- Now that the Olympics are well past and winter has finally begun to break–it’s somewhat hard to believe that January, worldwide, was among the warmest on record, when winter locally has been among the coldest on record–I suppose I’m out of excuses for my little blogging break. Although I think we’re about to get swamped at work–two big projects came in over the past 8 days, only days (literally!) after the specter of possible layoffs was raised. No layoffs currently projected. Insanity much more likely…
- I’ve been reading, a bit. My February plans were slightly derailed when it took much longer than expected to get books I’d requested from the library. I think the out-of-area request must have been bicycled in, it took so long!
- That said, my library is the best! I requested, via Inter-library Loan, the English translation of The Wizard of the Emerald City, after the discussion about it in the comments on The Wizard of Oz readalong post. Having looked it up on WorldCat, I wasn’t really optimistic, but my library didn’t just find a copy–they bought one. I don’t know how ILL works; it may be that there’s a cost involved and that it was cheaper for the library to buy a copy. Or maybe the librarian in charge of ILL was intrigued. Either way–I have a book I wanted to read. Incidentally, this will also be the first novel I’ve ever read translated from Russian.
- Speaking of translations, have you seen THIS article on the lack of translations (and readers thereof) published in the U.S.? I always have grand ideas of reading more translated fiction–I have a particular interest in Spanish and Italian fiction after studying those languages–,but usually fall short. (Last year: 0 books in translation.) Reading this article, though, I’m tempted to make my next project (next year, perhaps) one to focus just on translated fiction for a while. Heck, I have so many translated books on my shelves, that at my reading rate, I could probably go for a couple years just from those… I think what really struck me when I read this particular article was the idea that when we don’t read literature from other countries–or even outside our own comfort zone/culture–we make it that much more difficult for ourselves to have meaningful conversation with or related to those who are different from ourselves. This isn’t really a new idea for me, it just struck me particularly here.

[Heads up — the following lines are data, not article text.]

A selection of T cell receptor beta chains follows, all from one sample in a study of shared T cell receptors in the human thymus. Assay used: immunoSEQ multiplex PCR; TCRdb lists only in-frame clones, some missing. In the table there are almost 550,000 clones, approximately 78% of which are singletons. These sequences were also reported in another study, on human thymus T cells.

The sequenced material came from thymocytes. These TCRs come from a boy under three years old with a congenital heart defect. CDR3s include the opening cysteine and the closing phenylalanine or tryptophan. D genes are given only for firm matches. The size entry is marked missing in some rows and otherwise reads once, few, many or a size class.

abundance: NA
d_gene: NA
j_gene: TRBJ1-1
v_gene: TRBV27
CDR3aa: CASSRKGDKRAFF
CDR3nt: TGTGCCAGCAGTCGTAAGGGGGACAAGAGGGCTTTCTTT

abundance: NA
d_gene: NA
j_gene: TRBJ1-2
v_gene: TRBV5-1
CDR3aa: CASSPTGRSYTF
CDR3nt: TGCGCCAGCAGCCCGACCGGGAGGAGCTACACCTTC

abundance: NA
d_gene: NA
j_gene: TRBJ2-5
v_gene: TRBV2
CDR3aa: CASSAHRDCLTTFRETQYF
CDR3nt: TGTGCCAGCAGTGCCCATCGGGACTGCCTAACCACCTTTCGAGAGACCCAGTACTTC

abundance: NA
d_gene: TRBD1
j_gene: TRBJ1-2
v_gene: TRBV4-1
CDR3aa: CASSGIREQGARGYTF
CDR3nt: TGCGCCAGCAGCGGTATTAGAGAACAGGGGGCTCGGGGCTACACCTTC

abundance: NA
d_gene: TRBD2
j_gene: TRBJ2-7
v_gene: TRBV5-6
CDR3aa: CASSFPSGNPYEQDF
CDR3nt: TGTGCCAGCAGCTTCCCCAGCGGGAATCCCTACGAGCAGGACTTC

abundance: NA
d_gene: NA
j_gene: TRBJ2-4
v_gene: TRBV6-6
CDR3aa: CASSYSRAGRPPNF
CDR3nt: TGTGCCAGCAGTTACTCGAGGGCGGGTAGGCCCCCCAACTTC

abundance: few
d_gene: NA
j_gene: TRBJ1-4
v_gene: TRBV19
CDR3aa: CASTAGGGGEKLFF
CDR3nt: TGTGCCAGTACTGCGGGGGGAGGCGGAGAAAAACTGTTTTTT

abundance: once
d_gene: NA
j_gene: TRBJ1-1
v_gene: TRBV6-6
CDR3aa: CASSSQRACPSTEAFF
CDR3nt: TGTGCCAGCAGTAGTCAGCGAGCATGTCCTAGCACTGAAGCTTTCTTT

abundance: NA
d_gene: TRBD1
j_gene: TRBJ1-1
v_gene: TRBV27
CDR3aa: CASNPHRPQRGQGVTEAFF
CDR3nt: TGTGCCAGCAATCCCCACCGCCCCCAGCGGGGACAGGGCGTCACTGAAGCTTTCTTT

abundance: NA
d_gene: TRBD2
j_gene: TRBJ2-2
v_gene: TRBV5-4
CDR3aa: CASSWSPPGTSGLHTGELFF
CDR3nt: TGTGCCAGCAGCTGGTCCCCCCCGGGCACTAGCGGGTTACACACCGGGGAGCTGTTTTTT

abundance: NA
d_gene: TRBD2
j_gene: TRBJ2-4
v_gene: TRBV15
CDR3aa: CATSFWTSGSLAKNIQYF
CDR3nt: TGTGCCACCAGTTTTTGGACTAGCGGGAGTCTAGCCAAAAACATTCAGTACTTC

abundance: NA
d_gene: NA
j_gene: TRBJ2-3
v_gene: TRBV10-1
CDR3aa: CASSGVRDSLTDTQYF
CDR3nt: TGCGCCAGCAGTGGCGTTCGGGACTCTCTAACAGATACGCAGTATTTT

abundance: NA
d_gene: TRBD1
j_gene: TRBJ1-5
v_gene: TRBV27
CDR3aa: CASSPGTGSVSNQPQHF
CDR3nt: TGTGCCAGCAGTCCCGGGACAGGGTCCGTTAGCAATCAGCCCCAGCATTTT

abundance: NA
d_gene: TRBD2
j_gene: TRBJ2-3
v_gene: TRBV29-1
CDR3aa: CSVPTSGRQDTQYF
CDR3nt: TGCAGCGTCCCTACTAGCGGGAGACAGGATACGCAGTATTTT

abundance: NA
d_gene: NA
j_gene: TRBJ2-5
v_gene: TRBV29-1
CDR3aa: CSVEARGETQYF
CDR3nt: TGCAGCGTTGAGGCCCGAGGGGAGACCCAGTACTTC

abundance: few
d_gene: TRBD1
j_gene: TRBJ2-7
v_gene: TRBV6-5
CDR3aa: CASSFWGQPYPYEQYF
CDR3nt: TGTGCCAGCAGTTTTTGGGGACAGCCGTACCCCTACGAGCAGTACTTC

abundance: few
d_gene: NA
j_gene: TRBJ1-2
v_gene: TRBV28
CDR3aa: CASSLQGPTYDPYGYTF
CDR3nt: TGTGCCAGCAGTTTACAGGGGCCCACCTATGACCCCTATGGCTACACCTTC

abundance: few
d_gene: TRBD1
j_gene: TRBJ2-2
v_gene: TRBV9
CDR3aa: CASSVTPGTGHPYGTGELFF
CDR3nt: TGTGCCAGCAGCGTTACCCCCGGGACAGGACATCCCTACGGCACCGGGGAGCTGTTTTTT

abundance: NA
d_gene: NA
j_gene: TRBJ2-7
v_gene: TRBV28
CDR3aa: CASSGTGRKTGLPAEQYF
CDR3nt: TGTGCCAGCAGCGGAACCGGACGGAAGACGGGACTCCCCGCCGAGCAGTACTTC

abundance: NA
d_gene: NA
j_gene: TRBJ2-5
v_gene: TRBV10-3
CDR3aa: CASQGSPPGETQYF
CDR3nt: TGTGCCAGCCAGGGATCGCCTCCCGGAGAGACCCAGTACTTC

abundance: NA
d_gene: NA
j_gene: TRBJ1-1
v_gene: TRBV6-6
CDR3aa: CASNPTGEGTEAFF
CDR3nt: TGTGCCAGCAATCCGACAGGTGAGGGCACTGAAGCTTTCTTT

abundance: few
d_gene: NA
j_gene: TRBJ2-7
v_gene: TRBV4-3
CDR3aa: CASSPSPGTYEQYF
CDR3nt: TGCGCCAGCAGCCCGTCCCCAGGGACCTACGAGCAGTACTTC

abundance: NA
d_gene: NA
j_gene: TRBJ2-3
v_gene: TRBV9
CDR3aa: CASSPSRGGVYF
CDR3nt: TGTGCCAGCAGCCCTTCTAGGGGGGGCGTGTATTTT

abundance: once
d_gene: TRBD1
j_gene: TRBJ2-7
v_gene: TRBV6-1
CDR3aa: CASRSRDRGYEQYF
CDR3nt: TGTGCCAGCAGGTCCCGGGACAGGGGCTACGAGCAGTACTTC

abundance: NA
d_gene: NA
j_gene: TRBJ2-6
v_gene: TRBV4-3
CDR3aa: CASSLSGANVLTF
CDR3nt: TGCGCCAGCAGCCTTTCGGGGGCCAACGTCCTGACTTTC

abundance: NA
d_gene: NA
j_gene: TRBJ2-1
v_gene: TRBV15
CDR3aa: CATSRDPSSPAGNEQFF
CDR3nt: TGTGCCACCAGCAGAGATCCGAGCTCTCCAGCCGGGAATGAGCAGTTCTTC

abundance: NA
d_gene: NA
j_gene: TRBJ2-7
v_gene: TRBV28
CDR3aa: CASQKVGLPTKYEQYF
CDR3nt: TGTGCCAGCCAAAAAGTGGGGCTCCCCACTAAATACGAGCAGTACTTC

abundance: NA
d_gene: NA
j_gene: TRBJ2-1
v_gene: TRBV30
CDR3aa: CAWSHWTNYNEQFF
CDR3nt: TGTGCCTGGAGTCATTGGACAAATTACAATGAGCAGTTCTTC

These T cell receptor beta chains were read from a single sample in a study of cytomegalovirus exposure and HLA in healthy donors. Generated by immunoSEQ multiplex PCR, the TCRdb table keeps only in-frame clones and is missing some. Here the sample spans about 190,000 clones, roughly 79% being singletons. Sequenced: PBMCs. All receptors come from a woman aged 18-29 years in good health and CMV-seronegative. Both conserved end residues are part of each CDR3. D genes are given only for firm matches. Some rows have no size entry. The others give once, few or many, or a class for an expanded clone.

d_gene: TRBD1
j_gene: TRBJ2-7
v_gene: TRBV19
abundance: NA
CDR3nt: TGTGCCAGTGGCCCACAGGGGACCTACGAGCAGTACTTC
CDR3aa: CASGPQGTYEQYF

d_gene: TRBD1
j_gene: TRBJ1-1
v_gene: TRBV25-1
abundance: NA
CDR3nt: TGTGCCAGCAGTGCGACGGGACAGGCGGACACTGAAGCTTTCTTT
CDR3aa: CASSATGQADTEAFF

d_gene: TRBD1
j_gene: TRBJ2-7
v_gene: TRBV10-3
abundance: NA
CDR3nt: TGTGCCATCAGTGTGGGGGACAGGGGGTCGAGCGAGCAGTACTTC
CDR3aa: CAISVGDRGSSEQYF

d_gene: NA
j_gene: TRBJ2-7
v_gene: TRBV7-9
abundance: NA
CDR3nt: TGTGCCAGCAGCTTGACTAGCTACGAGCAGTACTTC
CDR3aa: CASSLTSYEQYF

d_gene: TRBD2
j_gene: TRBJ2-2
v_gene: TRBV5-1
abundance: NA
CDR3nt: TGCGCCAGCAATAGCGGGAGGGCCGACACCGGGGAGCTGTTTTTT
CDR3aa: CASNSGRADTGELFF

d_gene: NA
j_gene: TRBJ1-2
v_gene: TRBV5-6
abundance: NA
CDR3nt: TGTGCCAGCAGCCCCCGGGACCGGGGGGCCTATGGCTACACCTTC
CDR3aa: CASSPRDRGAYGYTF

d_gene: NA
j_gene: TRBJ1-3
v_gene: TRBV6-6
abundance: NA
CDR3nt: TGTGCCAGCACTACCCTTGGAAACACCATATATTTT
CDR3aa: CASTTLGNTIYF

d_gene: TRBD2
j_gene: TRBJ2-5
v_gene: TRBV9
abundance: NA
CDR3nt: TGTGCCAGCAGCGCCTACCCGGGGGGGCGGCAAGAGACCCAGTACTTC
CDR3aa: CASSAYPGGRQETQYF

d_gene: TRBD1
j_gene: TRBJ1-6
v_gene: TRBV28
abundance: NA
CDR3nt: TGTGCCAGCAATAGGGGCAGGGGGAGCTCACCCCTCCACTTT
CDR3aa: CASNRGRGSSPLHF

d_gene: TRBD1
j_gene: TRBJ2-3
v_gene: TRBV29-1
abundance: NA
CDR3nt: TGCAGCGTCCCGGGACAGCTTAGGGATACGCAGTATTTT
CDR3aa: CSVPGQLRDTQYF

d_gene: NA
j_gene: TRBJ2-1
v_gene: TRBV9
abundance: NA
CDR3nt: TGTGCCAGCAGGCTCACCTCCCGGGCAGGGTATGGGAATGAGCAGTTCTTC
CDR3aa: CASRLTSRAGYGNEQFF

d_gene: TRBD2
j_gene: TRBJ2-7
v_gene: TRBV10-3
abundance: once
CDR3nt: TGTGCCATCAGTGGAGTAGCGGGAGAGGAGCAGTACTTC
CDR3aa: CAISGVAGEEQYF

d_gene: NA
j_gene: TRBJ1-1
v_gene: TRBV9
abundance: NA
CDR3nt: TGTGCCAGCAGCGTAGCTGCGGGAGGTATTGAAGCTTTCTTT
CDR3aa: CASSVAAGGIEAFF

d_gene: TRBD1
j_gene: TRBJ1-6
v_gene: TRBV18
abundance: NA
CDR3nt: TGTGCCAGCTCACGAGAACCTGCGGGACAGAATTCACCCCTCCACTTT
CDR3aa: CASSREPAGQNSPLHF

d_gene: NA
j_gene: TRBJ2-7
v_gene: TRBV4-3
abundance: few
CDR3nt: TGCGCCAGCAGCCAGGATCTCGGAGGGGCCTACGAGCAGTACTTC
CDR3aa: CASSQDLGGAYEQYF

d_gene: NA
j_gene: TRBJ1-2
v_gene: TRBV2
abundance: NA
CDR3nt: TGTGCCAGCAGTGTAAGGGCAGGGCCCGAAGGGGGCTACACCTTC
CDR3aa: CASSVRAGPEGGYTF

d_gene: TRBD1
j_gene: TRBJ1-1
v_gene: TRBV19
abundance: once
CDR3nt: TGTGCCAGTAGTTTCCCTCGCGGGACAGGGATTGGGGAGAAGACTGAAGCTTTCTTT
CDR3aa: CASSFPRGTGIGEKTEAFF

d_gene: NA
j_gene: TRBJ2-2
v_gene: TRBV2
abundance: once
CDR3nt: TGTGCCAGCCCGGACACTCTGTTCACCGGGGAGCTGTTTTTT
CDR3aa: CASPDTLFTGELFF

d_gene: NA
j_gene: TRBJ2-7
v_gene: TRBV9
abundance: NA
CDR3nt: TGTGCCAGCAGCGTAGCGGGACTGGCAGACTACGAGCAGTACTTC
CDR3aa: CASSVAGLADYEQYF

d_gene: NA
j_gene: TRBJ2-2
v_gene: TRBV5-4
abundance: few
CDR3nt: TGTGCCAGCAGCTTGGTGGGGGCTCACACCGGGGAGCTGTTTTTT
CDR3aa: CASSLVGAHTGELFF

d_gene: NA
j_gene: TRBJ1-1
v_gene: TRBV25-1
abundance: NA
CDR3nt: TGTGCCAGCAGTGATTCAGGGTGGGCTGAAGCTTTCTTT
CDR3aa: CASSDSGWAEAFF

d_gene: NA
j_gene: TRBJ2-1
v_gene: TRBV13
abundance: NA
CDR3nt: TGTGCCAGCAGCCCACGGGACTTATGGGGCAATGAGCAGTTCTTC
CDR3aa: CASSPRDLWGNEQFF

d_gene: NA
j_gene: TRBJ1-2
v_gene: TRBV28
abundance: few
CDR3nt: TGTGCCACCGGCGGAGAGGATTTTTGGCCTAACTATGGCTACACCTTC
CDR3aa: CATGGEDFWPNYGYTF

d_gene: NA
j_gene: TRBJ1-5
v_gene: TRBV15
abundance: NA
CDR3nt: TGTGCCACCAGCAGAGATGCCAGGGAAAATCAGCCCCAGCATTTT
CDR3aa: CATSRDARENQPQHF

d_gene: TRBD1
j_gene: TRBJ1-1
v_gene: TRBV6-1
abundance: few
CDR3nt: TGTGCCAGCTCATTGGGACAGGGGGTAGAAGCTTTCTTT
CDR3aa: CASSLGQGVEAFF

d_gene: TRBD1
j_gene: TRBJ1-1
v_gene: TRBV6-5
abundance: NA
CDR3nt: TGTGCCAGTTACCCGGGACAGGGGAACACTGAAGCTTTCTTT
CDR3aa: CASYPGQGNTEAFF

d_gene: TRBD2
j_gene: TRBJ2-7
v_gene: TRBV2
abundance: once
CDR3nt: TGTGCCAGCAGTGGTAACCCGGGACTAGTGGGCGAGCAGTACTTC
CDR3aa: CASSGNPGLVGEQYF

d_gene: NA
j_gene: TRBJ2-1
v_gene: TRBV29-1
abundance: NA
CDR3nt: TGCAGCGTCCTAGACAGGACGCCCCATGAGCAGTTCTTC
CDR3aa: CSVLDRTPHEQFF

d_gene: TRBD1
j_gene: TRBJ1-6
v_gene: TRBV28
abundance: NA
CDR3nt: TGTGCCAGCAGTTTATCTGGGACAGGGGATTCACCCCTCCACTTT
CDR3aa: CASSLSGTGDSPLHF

- I just realized, I’m sitting here listening to Pink Martini as I type–specifically their album Get Happy–a band I love not just because of the style of their music, but because of all the languages of the various songs on their albums. Spanish, German, Turkish, Japanese, Romanian, French, English, Neapolitan, among others. I love the sounds of other languages, love learning other languages…come to think of it, why didn’t I study languages or linguistics in school instead of architecture? At the very least, it strikes me as odd that I seem to be so stuck in the rut of original-in-English only reading rather than translations.
- Veering away from the international back to much, much more local, my Ohio project is full-steam underway (now that the one hold request has come in). If it weren’t for my blogging break, I’d actually have two or three posts written by now, so hopefully I can get those done in the next couple weeks. While still reading.
- I have to admit, I was a bit surprised at all the attention paid to my little Ohio-authors map. I mostly created it for a fun little image of my project, that was more bookish than a plain ol’ map, but it seems that everyone wants to know what I might be reading… The map’s not actually all-inclusive, nor will I guarantee reading something by everyone listed on it–but it’s a fun place to start!
- Happy reading!
Posted by amanda on March 9, 2014
Geographically nearly Northeastern U.S. but considered Midwestern–and long ago western frontier!, Ohio is often, as is so much of the U.S. midsection, overlooked by those on the coasts (excepting, of course, that madness every four years known as “presidential campaign”). But it has produced its share of authors, from regional to well-known. Over the years, I’ve found myself compiling a mental list–the memoir of that local author, that prize-winner I’ve never gotten around to, this book on an Ohio historic event. I compiled the list, but I didn’t read from it. So now’s the time, the start.